The Potato Factory (The Potato Factory, #1)The Potato Factory by Bryce Courtenay

My rating: 4 of 5 stars

so, this one is for the audiobook.

a pretty rollicking tale–not always rollicking in a happy way, but it sure moves right along.

so, we have two protagonists here: Ikey Solomon, the Prince of Fences, and Mary Abacus, a woman who just wants a job as a clerk. the former is based on a real person; the latter is entirely a work of fiction. the story is set in 19th century London and in Tasmania.

if you ever wanted to be glad you don’t live in 19th century anywhere, this is the book for you. everything from the rats to the penal colony overlords (who may in fact be related, with the rats on the good side of the family) is just… urk.

for me the major fun of this book is watching a character take over a book. i suspect that when the author started writing, it was all Ikey, all the time, and Ikey is in fact a great character. but Mary just ran away with the book, whether Ikey or the author liked it or not. authors are always woo-ing on about how characters direct their own part of the story, or just run away with all the attention, and it’s hard to believe for a rationalist, but you can definitely see the phenomenon at work here.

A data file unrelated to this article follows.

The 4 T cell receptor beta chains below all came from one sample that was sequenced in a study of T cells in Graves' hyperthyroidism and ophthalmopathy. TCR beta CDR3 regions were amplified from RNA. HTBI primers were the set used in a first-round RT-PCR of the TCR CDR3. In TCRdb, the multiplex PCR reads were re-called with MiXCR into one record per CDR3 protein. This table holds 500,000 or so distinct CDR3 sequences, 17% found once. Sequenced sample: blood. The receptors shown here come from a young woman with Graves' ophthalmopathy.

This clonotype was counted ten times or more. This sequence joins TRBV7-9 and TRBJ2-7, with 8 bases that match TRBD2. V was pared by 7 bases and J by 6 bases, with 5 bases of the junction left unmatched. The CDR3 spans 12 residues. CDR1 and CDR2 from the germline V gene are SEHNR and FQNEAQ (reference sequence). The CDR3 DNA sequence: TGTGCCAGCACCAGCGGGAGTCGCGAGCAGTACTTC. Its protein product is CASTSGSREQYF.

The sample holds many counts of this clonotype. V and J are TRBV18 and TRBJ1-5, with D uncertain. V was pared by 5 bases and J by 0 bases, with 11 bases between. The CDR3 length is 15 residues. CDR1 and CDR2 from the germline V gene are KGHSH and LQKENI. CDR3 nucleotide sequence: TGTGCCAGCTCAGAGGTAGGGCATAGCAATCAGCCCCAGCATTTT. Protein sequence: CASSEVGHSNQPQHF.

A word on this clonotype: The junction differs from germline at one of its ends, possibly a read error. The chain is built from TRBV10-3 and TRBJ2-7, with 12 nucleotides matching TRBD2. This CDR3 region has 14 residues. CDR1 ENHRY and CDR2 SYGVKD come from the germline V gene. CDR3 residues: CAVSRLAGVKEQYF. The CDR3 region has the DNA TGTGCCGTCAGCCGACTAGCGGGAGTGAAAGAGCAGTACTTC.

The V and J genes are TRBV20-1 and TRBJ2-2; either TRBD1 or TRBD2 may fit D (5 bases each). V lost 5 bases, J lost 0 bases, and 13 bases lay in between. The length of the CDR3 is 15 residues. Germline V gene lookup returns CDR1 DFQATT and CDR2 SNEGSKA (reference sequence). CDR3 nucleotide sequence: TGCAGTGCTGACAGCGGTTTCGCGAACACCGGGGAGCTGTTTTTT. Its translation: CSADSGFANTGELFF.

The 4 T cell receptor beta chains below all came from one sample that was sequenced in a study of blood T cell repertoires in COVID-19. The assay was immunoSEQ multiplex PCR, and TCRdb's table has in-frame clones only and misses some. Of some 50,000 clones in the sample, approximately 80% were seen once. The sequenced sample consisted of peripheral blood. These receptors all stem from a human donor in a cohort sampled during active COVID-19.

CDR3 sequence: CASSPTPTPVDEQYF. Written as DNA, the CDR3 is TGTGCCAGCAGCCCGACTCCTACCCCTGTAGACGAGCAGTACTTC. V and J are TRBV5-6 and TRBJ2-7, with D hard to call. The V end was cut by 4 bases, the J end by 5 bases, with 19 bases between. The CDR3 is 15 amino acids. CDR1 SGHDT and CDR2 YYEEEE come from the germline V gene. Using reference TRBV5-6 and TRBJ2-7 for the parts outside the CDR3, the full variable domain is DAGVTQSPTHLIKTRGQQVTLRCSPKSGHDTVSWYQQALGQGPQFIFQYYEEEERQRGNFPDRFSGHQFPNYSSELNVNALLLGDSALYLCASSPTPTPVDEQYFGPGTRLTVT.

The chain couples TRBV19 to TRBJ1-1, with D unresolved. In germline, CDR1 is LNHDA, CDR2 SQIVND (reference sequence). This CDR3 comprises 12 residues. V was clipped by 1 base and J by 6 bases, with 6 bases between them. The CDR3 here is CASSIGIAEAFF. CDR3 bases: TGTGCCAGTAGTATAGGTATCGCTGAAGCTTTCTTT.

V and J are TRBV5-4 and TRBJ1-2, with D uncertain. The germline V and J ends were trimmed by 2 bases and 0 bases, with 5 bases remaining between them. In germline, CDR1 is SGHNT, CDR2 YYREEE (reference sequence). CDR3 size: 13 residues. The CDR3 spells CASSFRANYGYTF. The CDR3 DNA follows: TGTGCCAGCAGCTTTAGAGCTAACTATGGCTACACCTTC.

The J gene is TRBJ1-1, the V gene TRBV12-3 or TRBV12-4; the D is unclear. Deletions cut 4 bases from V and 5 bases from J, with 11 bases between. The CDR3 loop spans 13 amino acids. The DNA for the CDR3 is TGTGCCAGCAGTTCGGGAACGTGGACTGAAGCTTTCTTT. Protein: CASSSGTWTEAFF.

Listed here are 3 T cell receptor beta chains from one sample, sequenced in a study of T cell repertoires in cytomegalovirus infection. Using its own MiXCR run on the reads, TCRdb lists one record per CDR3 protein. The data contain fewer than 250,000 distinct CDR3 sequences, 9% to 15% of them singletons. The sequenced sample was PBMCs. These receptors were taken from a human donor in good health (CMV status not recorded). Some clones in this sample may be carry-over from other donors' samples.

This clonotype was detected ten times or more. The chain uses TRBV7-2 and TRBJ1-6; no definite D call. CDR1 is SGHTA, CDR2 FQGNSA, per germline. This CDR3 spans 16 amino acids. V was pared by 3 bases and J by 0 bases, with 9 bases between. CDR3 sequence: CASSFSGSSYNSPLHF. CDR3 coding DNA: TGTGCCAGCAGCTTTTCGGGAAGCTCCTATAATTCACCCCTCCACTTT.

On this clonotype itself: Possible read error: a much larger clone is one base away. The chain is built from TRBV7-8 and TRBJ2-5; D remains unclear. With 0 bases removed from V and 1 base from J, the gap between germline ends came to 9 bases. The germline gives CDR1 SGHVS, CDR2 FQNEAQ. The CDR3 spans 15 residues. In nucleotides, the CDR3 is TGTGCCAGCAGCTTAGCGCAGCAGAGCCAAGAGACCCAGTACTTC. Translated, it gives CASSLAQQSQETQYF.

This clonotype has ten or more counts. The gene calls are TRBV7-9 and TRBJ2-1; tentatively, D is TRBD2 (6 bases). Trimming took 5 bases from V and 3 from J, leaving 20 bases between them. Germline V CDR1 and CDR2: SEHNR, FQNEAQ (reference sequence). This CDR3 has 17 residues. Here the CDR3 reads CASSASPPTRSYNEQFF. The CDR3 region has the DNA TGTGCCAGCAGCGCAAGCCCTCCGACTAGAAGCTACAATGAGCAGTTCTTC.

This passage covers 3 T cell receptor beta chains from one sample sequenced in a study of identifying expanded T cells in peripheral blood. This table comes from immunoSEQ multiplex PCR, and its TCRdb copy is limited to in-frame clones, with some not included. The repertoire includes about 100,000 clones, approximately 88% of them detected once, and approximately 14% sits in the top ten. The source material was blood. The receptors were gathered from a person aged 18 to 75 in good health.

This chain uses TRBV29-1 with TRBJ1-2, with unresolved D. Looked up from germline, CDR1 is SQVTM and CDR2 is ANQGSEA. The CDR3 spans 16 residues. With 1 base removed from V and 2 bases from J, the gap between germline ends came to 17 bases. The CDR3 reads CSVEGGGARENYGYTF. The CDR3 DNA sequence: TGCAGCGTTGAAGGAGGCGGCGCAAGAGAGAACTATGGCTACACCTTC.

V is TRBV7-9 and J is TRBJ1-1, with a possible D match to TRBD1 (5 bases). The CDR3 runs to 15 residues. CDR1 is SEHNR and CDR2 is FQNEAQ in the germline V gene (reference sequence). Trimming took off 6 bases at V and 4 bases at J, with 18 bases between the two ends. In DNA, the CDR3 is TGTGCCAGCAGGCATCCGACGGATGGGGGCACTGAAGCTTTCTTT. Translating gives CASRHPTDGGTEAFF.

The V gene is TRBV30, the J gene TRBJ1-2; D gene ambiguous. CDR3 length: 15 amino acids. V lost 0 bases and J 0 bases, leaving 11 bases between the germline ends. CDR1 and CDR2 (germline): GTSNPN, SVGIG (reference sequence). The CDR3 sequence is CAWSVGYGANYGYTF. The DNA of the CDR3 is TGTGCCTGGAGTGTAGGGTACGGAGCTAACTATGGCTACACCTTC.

Mary is quite possibly the most beaten-down character since DS9 wrote the last torture-the-Chief episode. she is assaulted at one point or another in just about every possible way, but she never, ever gives up. you gotta wonder why the woman doesn’t just spontaneously combust at sexist pig #943 in the book, but she gets cooler and more tempered as the meanness goes on, and she gets some revenge, too.

and some love, which is really, really nice.

i’ve read that a lot of people complained about the historical inaccuracies in the book, but, you know, fuck ’em. if i wanted to be bored to death by a history book, i’d read one. books like this do a huge service to history, not a disservice: they put us in the times in an almost virtual-reality way; we feel what it was like to live then. i would not be in the least surprised if a bit of historical fiction this good inspired a lot of people to dig deeper into the historical record.

and ain’t that far better than yet another dustbin-destined book of hard fact?